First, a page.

Review: Avatar 2 was blue and boring


Photo from IMDb.

Remarkable CGI can only carry a movie for so long and “Avatar: The Way of Water” is three hours too long to be carried.

The sequel takes place about a decade after the events of the first movie. Protagonist Jake Sully (Sam Worthington), chief of the forest Na’vi, and wife Neytiri (Zoe Saldaña) now have children. Some scenes of Pandora’s spidery blue trees and glowing vines later, Sully and Neytiri see an abnormality in the sky, which, to their horror, marks the return of human spaceships. Over the course of a montage, the humans build a city on the planet, motivating Sully and his people to engage in a kind of guerrilla warfare to thwart the humans’ colonization plan, making his family targets. Sully and his family leave the forest to seek safety with the water Na’vi.

Oh, and the dead colonel Miles Quaritch (Stephen Lang), the primary antagonist of the first movie, has his consciousness implanted into the body of a Na’vi. Now that he’s up and running (again), he’s ordered to kill Sully. So, the sequel begins with the same cast of heroes and villains as the first movie. Just, now, it all takes place in the presence of a couple of emotive whales. How exciting.

The majority of this elephant-sized movie consists of the Sully family fumbling around in the home of the water Na’vi. While this exploration of Pandorian culture is exciting, it gets tiring. I mean, hot pink seaweed and odd-looking fish are only interesting for so many minutes. As my high hopes for the movie quickly dwindled, I consoled myself with the only conflict present: tense interactions between Sully’s children and the children of the water Na’vi that seem to have been cut and paste from the latest eye-roll teen drama.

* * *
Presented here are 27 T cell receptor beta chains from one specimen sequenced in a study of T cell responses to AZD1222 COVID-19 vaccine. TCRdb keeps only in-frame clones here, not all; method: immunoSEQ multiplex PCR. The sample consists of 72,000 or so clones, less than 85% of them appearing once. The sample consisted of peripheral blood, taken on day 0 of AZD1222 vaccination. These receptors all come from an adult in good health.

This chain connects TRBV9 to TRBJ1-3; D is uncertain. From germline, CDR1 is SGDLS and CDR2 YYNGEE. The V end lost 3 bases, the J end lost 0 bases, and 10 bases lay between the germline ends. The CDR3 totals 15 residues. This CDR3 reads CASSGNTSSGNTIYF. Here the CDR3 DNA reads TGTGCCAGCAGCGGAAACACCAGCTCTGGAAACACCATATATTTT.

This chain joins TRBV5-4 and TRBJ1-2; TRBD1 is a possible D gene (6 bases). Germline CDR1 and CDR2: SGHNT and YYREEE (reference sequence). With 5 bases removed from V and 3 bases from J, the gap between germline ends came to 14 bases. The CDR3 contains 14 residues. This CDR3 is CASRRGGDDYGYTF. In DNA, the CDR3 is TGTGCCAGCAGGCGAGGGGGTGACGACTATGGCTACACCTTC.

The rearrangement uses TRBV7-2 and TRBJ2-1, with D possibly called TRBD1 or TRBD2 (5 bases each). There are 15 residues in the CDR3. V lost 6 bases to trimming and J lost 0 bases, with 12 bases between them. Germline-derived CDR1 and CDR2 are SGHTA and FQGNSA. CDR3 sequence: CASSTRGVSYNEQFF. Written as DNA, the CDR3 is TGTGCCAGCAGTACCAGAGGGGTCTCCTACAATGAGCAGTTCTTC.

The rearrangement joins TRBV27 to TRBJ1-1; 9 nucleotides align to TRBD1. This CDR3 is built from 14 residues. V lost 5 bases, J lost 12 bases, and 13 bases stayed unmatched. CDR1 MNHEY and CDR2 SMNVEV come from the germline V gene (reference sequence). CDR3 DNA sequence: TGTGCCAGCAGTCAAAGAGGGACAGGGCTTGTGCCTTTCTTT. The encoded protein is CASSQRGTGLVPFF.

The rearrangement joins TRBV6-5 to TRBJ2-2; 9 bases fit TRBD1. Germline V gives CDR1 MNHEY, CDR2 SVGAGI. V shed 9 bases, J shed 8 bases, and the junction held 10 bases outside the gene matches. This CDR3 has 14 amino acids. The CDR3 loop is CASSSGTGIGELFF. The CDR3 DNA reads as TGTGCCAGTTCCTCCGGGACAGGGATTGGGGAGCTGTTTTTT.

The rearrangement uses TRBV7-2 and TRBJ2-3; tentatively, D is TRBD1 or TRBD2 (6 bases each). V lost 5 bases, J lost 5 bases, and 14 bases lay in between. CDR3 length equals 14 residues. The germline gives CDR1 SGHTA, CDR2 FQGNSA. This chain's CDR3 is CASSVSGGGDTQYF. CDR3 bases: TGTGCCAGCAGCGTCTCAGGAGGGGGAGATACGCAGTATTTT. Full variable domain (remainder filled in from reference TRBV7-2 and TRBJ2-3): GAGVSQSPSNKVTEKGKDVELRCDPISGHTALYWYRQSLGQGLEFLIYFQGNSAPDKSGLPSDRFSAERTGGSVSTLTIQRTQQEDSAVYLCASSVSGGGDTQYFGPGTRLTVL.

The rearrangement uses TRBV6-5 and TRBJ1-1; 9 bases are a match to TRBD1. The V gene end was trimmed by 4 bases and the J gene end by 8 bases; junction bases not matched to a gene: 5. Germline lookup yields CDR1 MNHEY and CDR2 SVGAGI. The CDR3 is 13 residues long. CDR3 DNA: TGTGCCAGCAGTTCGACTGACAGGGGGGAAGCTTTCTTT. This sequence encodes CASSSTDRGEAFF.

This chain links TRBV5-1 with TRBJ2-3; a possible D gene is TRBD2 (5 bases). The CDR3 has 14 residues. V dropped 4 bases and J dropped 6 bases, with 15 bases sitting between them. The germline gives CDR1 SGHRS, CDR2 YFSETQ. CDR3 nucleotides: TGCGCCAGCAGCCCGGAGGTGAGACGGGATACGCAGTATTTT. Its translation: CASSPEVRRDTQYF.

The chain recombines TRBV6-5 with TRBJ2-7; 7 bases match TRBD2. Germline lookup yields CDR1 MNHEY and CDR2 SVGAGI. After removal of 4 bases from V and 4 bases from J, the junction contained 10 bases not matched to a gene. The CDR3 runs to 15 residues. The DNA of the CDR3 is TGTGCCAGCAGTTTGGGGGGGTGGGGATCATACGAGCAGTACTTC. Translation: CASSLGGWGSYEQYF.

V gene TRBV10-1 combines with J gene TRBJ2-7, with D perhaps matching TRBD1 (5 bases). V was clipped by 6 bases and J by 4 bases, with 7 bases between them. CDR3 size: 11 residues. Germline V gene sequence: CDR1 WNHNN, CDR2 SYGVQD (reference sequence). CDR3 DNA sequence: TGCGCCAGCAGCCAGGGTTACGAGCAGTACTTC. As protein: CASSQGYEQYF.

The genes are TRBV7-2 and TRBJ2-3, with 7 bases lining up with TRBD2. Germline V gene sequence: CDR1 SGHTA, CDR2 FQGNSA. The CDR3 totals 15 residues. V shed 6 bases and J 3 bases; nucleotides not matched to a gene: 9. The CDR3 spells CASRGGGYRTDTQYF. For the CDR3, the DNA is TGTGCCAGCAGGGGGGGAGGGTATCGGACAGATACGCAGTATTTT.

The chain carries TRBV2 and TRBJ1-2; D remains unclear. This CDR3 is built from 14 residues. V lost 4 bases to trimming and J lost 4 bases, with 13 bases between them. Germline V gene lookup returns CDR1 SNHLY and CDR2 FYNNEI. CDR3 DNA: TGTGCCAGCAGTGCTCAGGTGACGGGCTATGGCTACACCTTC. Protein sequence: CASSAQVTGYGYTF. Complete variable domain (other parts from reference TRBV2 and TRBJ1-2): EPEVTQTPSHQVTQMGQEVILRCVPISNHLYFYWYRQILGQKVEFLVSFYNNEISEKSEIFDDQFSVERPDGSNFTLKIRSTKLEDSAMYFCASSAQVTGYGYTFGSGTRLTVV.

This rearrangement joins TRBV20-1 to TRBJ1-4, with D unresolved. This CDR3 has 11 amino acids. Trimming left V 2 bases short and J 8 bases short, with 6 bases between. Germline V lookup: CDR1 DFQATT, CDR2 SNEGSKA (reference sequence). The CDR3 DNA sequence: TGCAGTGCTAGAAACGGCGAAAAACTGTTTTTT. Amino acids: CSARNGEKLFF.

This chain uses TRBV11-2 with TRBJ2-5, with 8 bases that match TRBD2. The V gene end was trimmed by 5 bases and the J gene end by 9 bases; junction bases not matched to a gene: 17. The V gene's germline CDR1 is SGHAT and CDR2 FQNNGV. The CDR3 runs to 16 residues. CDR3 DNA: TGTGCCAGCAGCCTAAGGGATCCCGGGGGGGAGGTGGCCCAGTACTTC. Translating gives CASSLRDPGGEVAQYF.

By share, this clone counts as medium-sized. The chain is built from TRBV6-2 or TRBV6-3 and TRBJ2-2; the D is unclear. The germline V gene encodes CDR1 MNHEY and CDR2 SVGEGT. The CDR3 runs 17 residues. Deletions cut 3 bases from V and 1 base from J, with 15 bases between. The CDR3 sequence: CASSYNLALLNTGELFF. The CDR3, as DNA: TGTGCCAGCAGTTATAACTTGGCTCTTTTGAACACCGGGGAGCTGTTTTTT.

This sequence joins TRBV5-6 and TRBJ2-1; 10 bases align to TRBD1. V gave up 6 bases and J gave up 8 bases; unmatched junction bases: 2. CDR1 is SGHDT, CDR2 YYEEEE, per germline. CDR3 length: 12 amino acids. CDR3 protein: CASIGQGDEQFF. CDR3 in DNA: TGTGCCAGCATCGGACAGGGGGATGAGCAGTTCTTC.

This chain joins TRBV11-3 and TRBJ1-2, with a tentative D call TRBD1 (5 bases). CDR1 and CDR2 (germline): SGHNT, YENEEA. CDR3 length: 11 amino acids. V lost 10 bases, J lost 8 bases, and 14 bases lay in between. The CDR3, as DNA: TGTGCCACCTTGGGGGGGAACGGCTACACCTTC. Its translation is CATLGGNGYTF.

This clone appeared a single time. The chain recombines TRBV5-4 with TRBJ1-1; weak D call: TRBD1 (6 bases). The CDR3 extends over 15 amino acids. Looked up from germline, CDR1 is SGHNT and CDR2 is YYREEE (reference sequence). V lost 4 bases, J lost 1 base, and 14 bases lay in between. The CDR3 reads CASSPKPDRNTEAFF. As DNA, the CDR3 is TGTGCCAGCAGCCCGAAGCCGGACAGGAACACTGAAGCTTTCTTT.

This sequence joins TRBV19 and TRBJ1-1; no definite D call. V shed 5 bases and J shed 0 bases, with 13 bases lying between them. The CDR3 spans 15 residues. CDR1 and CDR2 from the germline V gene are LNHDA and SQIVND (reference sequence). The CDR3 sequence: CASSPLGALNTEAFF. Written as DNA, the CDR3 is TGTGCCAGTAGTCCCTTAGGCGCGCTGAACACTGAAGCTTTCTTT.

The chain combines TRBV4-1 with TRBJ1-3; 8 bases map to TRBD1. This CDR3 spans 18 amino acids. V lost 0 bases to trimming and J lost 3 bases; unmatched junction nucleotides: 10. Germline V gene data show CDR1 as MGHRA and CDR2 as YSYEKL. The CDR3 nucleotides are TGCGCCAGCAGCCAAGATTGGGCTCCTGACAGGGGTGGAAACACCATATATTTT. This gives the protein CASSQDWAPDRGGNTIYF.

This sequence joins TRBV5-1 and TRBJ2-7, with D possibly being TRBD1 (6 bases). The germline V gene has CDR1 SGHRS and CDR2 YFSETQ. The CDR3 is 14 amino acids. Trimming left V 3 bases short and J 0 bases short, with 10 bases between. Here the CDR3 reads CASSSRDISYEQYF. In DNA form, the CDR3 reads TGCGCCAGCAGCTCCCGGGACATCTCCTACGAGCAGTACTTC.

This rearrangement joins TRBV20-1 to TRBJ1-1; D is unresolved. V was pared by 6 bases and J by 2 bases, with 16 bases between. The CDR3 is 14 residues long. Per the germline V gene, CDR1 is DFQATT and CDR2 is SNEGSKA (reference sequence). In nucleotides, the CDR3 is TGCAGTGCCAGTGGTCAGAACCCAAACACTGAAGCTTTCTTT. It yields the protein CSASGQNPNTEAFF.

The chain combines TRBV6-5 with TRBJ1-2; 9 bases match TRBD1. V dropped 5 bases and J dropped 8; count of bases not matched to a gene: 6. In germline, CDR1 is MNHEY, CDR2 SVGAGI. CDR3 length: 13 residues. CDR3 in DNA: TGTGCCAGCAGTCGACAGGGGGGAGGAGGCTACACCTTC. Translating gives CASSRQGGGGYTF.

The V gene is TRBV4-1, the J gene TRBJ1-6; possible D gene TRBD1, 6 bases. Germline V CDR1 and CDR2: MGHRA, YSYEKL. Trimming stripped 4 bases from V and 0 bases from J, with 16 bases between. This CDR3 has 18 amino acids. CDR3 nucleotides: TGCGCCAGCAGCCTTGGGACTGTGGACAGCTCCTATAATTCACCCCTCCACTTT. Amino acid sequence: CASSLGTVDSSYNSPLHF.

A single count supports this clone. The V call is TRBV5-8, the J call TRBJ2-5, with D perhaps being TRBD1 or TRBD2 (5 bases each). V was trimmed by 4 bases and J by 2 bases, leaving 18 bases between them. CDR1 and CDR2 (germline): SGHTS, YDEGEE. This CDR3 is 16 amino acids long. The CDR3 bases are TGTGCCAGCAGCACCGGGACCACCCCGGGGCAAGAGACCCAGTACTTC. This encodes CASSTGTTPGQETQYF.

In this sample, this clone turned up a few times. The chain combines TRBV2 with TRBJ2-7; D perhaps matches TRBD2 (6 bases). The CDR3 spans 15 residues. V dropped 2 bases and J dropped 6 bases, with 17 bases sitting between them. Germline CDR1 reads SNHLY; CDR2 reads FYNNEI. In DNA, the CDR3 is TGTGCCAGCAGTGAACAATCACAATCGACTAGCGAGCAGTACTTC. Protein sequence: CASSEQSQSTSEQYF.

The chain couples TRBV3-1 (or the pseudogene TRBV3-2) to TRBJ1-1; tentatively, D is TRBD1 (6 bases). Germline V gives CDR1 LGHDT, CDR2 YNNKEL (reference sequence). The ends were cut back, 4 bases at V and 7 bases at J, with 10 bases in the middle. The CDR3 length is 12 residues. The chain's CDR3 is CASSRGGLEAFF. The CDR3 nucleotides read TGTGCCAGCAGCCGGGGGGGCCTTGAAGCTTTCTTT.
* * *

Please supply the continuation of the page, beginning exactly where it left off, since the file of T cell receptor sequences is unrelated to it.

Despite that, the movie earned a Rotten Tomatoes audience score of 92% which speaks to the excellence of its CGI. The visuals breathe life into the planet of Pandora and the events of the movie, boring as they might be. The movie is a visual marvel.

Still, it is disheartening how the franchise slipped into a poorly woven patchwork plot. The first movie follows Sully’s emotional turmoil as a human growing close to the inhabitants of the planet his people are invading. By contrast, the sequel is a plot formula preceded by an hour of computer-generated water. Moreover, director James Cameron clumsily tells the audience that Quaritch and the humans are the bad guys, the swimming blue people are not. There is no room for the moral ambiguity present in the first movie.

For interested viewers who have yet to see the 2009 film, the connection to the first movie is loose and relevant events are explained in the sequel. I would also advise interested viewers to sleep through the first hours and wake up for the finale. If you miss anything important, you’ll probably have another 12 years to watch it again before the release of the next one.